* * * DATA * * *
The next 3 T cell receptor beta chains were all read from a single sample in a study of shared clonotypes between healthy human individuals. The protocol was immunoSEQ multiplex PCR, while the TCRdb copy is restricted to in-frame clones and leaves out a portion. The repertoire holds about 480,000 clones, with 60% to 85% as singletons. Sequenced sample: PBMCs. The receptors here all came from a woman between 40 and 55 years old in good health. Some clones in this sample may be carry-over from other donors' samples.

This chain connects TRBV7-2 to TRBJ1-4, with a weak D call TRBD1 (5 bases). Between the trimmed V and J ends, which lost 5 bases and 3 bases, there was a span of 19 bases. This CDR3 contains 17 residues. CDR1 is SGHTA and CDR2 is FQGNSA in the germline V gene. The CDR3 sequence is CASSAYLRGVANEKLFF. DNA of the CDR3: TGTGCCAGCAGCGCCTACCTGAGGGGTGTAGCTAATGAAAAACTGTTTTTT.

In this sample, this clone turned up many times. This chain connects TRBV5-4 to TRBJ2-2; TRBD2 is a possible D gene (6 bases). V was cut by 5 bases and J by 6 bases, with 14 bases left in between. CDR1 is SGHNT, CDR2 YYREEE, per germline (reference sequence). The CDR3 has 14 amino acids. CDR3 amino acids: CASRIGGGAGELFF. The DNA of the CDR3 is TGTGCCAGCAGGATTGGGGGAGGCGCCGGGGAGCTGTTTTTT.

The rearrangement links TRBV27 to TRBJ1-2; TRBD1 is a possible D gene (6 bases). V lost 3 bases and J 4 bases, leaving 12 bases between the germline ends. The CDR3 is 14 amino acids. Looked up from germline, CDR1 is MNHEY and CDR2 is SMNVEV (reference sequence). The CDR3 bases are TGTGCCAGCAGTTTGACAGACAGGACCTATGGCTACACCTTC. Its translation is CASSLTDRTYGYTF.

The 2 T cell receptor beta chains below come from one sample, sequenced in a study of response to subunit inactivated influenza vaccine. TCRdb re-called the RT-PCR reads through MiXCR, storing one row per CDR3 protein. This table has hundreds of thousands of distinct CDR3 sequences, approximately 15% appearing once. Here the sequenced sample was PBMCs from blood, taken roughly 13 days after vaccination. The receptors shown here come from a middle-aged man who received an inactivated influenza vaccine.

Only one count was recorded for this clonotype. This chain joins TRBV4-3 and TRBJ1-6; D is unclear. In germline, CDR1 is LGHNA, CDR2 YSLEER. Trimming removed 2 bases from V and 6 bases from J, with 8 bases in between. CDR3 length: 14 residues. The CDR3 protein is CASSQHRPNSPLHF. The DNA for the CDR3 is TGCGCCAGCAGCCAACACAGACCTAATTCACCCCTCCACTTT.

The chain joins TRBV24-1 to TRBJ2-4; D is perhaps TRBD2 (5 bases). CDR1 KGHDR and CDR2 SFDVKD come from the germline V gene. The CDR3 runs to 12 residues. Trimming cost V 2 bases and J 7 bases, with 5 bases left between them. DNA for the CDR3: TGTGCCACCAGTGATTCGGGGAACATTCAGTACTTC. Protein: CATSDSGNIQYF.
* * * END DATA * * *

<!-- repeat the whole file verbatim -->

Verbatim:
The next 3 T cell receptor beta chains were all read from a single sample in a study of shared clonotypes between healthy human individuals. The protocol was immunoSEQ multiplex PCR, while the TCRdb copy is restricted to in-frame clones and leaves out a portion. The repertoire holds about 480,000 clones, with 60% to 85% as singletons. Sequenced sample: PBMCs. The receptors here all came from a woman between 40 and 55 years old in good health. Some clones in this sample may be carry-over from other donors' samples.

This chain connects TRBV7-2 to TRBJ1-4, with a weak D call TRBD1 (5 bases). Between the trimmed V and J ends, which lost 5 bases and 3 bases, there was a span of 19 bases. This CDR3 contains 17 residues. CDR1 is SGHTA and CDR2 is FQGNSA in the germline V gene. The CDR3 sequence is CASSAYLRGVANEKLFF. DNA of the CDR3: TGTGCCAGCAGCGCCTACCTGAGGGGTGTAGCTAATGAAAAACTGTTTTTT.

In this sample, this clone turned up many times. This chain connects TRBV5-4 to TRBJ2-2; TRBD2 is a possible D gene (6 bases). V was cut by 5 bases and J by 6 bases, with 14 bases left in between. CDR1 is SGHNT, CDR2 YYREEE, per germline (reference sequence). The CDR3 has 14 amino acids. CDR3 amino acids: CASRIGGGAGELFF. The DNA of the CDR3 is TGTGCCAGCAGGATTGGGGGAGGCGCCGGGGAGCTGTTTTTT.

The rearrangement links TRBV27 to TRBJ1-2; TRBD1 is a possible D gene (6 bases). V lost 3 bases and J 4 bases, leaving 12 bases between the germline ends. The CDR3 is 14 amino acids. Looked up from germline, CDR1 is MNHEY and CDR2 is SMNVEV (reference sequence). The CDR3 bases are TGTGCCAGCAGTTTGACAGACAGGACCTATGGCTACACCTTC. Its translation is CASSLTDRTYGYTF.

The 2 T cell receptor beta chains below come from one sample, sequenced in a study of response to subunit inactivated influenza vaccine. TCRdb re-called the RT-PCR reads through MiXCR, storing one row per CDR3 protein. This table has hundreds of thousands of distinct CDR3 sequences, approximately 15% appearing once. Here the sequenced sample was PBMCs from blood, taken roughly 13 days after vaccination. The receptors shown here come from a middle-aged man who received an inactivated influenza vaccine.

Only one count was recorded for this clonotype. This chain joins TRBV4-3 and TRBJ1-6; D is unclear. In germline, CDR1 is LGHNA, CDR2 YSLEER. Trimming removed 2 bases from V and 6 bases from J, with 8 bases in between. CDR3 length: 14 residues. The CDR3 protein is CASSQHRPNSPLHF. The DNA for the CDR3 is TGCGCCAGCAGCCAACACAGACCTAATTCACCCCTCCACTTT.

The chain joins TRBV24-1 to TRBJ2-4; D is perhaps TRBD2 (5 bases). CDR1 KGHDR and CDR2 SFDVKD come from the germline V gene. The CDR3 runs to 12 residues. Trimming cost V 2 bases and J 7 bases, with 5 bases left between them. DNA for the CDR3: TGTGCCACCAGTGATTCGGGGAACATTCAGTACTTC. Protein: CATSDSGNIQYF.